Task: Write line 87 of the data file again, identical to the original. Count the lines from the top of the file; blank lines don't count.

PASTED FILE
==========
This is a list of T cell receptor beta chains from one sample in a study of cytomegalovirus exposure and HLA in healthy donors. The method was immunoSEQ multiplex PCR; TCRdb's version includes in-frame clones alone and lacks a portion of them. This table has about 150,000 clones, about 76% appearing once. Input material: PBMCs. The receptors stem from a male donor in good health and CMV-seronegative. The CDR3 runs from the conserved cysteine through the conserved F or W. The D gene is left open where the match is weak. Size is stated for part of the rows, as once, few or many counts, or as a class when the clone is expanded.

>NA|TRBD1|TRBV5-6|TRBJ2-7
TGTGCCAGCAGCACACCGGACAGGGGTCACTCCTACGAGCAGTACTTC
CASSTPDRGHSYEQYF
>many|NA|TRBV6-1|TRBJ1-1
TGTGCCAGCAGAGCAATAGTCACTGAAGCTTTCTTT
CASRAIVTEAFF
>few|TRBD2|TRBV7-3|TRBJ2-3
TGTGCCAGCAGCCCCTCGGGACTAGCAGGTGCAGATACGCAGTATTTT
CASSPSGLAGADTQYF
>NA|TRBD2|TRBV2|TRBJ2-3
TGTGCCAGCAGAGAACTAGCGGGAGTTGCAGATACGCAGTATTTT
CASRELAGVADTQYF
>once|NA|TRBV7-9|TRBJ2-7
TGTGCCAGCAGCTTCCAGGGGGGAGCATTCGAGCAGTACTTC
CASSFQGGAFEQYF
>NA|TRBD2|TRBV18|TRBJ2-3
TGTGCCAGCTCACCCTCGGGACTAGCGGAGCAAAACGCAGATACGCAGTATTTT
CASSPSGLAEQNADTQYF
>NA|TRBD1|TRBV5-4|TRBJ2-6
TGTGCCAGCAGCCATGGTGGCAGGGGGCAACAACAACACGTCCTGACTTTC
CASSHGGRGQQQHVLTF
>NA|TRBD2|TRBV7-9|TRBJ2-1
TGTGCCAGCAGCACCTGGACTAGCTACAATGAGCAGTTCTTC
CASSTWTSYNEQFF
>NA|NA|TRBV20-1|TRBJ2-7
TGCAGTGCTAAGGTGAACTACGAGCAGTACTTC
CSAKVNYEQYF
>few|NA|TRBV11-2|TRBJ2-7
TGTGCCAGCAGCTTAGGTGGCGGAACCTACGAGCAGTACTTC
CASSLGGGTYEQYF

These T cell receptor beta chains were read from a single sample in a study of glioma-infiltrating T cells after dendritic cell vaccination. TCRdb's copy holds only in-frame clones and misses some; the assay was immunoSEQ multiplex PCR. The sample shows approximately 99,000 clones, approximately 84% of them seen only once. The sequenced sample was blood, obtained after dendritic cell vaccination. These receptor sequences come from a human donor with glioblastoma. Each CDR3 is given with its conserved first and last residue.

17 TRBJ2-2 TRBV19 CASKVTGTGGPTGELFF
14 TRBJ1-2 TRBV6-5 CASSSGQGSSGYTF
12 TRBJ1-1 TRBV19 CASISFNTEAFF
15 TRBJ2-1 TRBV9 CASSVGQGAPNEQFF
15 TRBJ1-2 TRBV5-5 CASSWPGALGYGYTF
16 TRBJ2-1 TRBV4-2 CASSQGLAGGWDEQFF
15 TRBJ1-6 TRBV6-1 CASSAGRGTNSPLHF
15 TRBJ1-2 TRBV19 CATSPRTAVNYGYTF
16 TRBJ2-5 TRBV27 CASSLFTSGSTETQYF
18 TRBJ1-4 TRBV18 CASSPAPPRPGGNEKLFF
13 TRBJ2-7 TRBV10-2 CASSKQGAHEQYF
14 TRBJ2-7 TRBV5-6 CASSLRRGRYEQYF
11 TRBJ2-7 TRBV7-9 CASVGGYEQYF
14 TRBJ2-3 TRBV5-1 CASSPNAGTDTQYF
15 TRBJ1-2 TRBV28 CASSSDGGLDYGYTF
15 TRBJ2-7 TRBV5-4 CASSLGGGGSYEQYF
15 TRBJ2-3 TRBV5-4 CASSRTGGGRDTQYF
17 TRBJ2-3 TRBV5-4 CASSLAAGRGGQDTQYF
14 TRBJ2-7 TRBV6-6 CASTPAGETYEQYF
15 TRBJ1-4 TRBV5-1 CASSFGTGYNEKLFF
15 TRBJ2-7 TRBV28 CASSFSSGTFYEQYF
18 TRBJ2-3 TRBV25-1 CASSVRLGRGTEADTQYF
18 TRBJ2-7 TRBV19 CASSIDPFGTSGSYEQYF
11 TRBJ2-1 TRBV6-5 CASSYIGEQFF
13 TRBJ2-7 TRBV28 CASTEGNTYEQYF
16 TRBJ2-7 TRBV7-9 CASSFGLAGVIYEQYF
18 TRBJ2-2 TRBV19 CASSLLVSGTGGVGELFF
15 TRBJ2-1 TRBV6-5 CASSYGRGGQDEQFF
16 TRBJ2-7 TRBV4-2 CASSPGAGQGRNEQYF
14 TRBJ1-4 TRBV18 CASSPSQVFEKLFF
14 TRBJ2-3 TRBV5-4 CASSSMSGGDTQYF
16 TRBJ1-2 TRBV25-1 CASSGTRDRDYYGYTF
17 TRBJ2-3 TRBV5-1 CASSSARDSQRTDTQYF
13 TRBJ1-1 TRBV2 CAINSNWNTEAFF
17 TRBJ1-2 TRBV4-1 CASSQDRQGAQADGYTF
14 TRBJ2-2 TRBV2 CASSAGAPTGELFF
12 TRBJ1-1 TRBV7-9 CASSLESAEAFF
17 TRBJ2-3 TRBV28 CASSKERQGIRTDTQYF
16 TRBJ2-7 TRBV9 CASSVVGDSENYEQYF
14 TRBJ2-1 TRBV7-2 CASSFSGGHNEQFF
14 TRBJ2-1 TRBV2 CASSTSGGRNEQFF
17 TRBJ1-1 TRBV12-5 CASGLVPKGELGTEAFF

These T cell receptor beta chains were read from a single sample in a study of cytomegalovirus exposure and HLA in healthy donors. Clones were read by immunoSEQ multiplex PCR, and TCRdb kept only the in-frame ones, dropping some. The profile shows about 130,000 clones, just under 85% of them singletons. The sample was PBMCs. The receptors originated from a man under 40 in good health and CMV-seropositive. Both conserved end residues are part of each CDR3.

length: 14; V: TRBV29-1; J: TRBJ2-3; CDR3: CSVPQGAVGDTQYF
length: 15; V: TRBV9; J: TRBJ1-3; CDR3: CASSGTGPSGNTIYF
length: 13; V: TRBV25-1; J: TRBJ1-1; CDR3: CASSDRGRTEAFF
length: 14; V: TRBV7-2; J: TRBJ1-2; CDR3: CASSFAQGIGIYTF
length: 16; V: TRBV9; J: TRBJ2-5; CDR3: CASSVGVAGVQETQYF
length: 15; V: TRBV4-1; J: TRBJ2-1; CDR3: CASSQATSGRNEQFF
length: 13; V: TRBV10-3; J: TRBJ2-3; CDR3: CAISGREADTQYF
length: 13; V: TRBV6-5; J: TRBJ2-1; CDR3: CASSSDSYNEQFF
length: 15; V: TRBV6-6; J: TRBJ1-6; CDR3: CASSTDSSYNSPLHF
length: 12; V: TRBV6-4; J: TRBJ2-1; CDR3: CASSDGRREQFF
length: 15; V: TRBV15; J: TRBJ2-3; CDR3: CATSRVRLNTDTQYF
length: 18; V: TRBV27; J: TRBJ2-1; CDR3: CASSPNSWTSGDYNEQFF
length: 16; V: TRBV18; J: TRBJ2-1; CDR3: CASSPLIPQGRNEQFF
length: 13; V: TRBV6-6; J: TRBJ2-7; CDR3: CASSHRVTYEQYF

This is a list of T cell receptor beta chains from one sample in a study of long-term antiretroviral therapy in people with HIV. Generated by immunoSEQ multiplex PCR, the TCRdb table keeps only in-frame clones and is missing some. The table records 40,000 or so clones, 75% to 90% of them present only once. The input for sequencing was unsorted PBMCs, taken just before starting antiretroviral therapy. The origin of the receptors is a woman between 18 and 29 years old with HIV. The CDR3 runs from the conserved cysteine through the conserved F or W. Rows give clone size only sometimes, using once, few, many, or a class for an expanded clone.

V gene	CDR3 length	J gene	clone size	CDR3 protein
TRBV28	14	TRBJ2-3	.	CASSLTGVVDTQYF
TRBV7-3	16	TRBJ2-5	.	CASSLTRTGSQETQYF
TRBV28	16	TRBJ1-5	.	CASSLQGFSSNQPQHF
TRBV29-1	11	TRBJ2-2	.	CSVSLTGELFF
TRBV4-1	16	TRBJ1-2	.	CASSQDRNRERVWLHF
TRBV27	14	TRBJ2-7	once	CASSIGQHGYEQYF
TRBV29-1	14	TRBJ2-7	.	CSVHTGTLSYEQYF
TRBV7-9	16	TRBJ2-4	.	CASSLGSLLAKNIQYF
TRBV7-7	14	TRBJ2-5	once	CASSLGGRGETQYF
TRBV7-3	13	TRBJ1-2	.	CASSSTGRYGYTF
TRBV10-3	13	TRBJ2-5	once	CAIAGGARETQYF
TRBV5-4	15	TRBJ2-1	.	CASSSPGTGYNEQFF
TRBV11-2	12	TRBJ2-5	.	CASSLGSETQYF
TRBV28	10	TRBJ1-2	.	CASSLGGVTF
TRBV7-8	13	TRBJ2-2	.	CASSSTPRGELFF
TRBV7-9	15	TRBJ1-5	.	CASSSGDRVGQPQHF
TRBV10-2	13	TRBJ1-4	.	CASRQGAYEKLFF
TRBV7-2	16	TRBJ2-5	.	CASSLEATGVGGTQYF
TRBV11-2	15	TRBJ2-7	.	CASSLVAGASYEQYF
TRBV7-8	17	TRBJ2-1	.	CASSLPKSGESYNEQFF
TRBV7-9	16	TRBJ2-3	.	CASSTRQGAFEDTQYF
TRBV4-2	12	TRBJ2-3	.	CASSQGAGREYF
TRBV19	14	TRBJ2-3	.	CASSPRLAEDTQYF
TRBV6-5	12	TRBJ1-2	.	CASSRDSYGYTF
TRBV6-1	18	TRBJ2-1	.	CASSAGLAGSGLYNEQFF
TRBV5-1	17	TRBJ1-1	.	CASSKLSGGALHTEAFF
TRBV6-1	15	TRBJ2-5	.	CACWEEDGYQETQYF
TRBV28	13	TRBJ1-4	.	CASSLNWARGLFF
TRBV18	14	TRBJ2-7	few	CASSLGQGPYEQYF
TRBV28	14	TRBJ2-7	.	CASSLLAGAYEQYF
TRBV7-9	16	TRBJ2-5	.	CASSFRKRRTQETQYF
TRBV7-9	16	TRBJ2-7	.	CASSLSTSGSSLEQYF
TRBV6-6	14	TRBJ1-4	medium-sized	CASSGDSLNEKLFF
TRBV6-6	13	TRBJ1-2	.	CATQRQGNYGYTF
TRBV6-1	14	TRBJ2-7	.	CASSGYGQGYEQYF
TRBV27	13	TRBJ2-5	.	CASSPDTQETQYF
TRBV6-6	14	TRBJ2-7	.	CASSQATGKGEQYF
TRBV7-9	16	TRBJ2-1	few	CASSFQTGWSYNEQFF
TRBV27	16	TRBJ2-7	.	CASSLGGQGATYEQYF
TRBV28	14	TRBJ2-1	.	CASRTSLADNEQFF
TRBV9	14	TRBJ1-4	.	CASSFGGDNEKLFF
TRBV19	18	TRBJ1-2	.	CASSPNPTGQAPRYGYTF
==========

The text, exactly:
length: 18; V: TRBV27; J: TRBJ2-1; CDR3: CASSPNSWTSGDYNEQFF